Tabletalk Subscription
You have {{ remainingArticles }} free {{ counterWords }} remaining.You've accessed all your free articles.
Unlock the Archives for Free

Request your free, three-month trial to Tabletalk magazine. You’ll receive the print issue monthly and gain immediate digital access to decades of archives. This trial is risk-free. No credit card required.

Try Tabletalk Now

Already receive Tabletalk magazine every month?

Verify your email address to gain unlimited access.

{{ error }}Need help?

Augustine of Hippo was the most prolific and influential theologian of the early church. As to volume, the selection of his works included in the Nicene and Post-Nicene Fathers series comes to eight chunky double-columned volumes. “On the shelves” of Augustine’s own library, Peter Brown notes, “there lay ninety-three of his own works, made up of two hundred and thirty-two little books, sheafs of his letters, and, perhaps, covers crammed with anthologies of his sermons.” His extant works add up to more than five million words.

As to influence, no attempt to define a Western canon of literature could credibly exclude The Confessions and The City of God. Other works, such as On Christian Teaching, On the Trinity, and On Free Choice, remain standard sources on their topics. Alongside The Confessions and The City of God, his Enchiridion and Retractions are archetypes of their genre. Each one of these works proved influential enough to secure a prominent place for Augustine in the history of the church. Taken together and set alongside his many other treatises, commentaries, letters, and sermons, they make a strong case for regarding Augustine as the most influential theologian in the history of the church after the close of the canon.


In his corpus, we have the mind of one of history’s most relentless, penetrating, and fertile thinkers laid out before us. His primary interest, as a pastor and theologian, was to expound catholic (that is, universal) orthodoxy for the benefit of the church, for witness to the world, and for defense of the faith against the many and various opponents of his age. He just happened to propound a philosophy of history, language, rhetoric, and mind; adapt old and develop new literary genres; and frame the subsequent development of Western theology along the way.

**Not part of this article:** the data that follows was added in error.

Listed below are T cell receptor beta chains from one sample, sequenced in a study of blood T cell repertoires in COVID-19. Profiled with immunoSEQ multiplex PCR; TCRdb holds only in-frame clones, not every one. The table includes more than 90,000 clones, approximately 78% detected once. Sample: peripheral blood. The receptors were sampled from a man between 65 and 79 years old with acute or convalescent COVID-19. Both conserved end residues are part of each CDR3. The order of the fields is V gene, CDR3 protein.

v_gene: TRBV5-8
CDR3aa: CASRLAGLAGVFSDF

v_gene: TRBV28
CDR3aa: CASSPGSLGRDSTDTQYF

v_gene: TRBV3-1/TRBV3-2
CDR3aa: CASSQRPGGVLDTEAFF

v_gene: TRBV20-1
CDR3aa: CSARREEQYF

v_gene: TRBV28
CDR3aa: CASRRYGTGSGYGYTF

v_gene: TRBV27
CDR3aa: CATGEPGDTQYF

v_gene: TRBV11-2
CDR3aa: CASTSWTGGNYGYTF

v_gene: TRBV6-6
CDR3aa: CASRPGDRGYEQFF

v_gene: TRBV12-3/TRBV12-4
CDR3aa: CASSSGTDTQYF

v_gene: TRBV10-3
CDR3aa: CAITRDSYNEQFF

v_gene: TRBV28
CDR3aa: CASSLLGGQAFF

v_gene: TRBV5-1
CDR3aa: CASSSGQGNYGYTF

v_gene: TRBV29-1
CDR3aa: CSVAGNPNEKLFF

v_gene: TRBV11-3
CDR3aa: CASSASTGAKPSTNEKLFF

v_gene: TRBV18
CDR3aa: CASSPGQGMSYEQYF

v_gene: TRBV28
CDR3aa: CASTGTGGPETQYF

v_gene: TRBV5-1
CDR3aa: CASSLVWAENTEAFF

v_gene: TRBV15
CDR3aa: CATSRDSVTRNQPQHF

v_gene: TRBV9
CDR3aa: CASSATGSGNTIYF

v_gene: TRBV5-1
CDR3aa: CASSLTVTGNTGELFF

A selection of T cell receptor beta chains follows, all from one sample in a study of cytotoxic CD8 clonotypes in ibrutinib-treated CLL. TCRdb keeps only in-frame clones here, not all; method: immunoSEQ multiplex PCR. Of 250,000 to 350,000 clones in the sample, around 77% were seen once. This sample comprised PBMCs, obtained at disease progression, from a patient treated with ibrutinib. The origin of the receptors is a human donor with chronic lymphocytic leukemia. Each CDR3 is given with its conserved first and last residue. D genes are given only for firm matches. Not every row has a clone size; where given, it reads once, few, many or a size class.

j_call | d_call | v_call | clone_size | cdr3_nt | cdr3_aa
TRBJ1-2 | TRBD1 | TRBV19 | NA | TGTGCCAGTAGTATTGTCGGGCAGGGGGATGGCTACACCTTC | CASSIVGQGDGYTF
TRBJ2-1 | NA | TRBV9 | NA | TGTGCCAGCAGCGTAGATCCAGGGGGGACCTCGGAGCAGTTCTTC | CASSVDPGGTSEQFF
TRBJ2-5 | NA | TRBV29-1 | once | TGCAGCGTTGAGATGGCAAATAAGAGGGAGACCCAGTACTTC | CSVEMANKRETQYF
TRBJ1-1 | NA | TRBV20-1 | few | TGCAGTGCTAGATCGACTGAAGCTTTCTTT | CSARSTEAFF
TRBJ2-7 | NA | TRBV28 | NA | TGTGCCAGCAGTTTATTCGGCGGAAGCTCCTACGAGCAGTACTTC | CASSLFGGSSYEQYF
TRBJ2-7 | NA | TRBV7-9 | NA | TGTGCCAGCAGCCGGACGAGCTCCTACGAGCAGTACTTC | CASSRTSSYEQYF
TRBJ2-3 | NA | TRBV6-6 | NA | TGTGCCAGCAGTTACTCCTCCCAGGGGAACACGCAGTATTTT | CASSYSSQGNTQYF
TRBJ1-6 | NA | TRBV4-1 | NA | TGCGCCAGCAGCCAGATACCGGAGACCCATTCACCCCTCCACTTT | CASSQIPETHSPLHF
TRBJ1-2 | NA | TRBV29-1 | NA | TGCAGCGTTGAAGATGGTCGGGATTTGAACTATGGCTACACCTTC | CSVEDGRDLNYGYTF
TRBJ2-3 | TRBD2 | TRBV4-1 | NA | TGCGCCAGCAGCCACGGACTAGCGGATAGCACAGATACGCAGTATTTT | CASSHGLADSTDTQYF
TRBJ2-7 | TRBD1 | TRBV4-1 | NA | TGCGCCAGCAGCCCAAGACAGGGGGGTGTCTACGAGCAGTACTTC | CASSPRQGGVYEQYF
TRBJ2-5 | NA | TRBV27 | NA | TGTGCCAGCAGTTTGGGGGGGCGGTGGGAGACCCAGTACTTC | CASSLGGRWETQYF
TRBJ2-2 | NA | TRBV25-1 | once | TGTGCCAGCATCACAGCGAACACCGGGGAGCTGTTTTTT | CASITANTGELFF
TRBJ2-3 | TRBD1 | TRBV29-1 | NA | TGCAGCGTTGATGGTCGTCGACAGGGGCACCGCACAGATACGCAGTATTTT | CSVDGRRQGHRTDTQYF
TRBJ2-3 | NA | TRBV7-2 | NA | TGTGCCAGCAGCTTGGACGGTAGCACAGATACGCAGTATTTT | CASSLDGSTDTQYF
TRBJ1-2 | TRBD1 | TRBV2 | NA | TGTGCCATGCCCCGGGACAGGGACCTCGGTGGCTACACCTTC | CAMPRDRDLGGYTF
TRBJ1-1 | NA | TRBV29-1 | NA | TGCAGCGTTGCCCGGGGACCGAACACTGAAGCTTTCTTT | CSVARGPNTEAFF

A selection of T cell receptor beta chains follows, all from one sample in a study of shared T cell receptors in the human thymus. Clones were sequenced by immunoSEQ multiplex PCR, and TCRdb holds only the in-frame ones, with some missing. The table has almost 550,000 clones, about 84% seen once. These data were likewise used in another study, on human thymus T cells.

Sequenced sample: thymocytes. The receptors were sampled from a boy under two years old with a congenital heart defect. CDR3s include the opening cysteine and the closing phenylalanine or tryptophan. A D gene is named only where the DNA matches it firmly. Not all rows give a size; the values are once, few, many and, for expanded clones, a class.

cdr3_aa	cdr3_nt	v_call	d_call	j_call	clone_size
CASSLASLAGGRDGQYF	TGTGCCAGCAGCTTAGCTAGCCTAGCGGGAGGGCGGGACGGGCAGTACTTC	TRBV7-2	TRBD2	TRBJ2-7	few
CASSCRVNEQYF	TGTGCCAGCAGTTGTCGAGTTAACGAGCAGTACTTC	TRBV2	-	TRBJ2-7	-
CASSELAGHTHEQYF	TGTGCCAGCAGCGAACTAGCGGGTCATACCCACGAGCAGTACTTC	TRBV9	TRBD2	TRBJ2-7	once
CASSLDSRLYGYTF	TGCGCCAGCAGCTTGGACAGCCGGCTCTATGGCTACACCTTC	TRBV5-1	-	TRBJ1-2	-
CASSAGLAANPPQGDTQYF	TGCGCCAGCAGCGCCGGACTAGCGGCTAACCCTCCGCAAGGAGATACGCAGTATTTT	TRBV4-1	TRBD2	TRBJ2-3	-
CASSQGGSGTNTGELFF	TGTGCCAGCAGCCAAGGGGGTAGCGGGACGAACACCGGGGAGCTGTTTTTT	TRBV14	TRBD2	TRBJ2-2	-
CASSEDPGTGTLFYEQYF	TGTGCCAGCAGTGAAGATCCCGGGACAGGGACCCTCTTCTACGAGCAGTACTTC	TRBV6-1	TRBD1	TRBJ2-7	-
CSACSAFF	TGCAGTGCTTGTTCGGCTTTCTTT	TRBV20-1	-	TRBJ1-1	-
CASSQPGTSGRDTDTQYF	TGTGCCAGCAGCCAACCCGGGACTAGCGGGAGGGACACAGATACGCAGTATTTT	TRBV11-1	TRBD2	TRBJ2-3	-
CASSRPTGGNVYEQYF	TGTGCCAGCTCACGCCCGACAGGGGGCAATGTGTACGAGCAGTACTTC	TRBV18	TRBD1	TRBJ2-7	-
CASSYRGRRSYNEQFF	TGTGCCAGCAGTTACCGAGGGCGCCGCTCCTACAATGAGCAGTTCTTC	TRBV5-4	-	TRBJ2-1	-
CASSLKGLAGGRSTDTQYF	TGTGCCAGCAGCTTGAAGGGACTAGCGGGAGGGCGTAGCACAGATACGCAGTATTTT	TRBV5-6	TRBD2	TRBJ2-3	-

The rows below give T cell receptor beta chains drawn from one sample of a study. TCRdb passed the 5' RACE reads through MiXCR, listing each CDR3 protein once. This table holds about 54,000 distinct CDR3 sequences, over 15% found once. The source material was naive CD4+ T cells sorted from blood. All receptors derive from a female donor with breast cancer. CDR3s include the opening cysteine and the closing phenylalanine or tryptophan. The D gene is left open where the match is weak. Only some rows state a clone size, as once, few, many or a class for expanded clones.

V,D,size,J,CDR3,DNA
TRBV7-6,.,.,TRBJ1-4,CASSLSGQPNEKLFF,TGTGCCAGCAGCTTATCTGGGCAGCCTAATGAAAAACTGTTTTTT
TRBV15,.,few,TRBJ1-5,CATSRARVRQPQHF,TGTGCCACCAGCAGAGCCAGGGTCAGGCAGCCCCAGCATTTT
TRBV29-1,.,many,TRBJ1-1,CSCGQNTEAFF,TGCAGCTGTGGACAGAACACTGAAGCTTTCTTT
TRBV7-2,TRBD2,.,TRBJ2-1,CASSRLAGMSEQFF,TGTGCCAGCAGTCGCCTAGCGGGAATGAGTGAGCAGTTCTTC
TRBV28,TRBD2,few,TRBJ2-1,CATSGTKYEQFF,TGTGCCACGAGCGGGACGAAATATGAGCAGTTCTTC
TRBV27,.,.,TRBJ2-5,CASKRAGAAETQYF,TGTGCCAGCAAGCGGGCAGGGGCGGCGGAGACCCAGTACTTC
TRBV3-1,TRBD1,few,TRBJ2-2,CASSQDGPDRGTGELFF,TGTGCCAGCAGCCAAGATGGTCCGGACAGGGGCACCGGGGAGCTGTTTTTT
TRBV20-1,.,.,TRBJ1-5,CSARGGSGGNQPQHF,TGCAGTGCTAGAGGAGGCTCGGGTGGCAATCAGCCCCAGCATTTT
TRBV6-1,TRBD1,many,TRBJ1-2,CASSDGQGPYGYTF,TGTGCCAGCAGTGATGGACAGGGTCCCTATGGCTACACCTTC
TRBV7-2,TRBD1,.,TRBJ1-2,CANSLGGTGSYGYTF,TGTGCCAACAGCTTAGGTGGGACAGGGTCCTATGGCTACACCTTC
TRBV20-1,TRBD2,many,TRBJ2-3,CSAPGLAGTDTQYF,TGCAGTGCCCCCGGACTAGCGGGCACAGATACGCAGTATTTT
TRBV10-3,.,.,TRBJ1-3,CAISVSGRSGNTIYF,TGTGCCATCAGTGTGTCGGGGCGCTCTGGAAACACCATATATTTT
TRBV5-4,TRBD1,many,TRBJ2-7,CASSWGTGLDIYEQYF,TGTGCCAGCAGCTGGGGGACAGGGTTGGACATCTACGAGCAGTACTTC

Augustine clearly intended that his corpus would survive him and that future generations would regard the whole body of his writings as just that—a single corpus. Most of his writings were produced in the moment to meet the various and ever-changing demands of pastoral ministry in late Roman North Africa. He was not content, however, to leave his works to posterity as a disorganized mess of scattered and occasional pieces. So he devoted significant time and energy during the last years of his life to forming the whole into the corpus that he wanted to leave behind.


To this end, Augustine began to work back through all ninety-three works he had on his shelves, commenting on each one and incidentally (though self-consciously) crafting a new literary genre as he did: retractions. Augustine’s Retractions is the product of a mature pastor profoundly humbled by the realization that he has written much on many occasions and subjects in his life and, crucially, that his already influential writings would survive him. He wants us, his future readers, to know when and why he wrote each work and what he regards as its most significant contribution. He also clarifies potentially confusing points and corrects himself where necessary.

In Retractions, in other words, Augustine takes up the task of being the first editor and critic of his complete works, arranged in chronological order. Though he planned to review and comment on all his books, letters, and sermons, the demands of ministry and chaos of life allowed him to cover only his major works. But even this abbreviated, unfinished work is indispensable to readers and students of Augustine—not only as a guide to his corpus but as an auto­biographical window into the mind of the aged bishop reflecting on a life of ministry.